Carers to be monitored by Cambridgeshire councils
Carers will be electronically monitored in Cambridgeshire to prevent appointments being missed or cut short.
The county council and Peterborough City Council are introducing a system where contracted agency carers would be required clock in and out.
The technology is intended to ensure care is "delivered as planned".
But Unison, which represents some carers, said monitoring could restrict "discretionary time" with clients.
A spokeswoman for the union said: "Most feedback we get about this kind of thing suggests that carers don't actually get enough discretionary time to be with the people who really need their help.
"This would put even greater pressure on their time."
Peterborough City Council said the electronic monitoring would "provide accurate information on whether homecare is delivered" and "immediately highlight and evidence if calls are not delivered or are being cut short".
A spokesman said the government-recommended move would simplify invoicing, ensure care was "delivered as planned" and help ensure the safety of care workers.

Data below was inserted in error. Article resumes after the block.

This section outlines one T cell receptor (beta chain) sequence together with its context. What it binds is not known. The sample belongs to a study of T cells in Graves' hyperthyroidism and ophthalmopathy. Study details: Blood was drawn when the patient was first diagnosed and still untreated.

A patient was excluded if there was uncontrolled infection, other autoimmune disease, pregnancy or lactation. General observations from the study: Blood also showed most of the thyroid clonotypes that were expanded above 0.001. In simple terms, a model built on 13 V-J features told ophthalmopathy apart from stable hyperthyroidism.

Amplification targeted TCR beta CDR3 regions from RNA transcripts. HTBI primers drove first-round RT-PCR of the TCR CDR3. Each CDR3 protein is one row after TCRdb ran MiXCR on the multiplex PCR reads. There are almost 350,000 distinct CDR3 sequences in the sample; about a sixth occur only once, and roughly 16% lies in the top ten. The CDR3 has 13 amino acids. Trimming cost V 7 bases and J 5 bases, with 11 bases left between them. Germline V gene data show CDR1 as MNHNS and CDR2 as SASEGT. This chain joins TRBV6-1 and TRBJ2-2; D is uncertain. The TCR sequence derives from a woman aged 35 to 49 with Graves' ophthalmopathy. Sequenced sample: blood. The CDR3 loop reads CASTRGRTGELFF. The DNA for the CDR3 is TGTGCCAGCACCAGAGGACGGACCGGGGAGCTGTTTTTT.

Both councils said agencies would have to implement their own monitoring system as part of their contracts.
"Some systems require care workers to phone a freephone number when they arrive and when they leave a homecare visit," a city council spokesman said.
"This will then log that the visit has happened, the duration of the visit and which worker has delivered the care. Some use mobile technology instead."
Consumer organisation Which? recently asked 40 family carers to keep a diary of their experiences, including respite care provided by agency staff.
It documented instances of poor care, missed visits and a lack of continuity.
It concluded: "Fifteen-minute care visits must not become a 'one size fits all' approach to home care and local authorities should do more to commission person-centred services."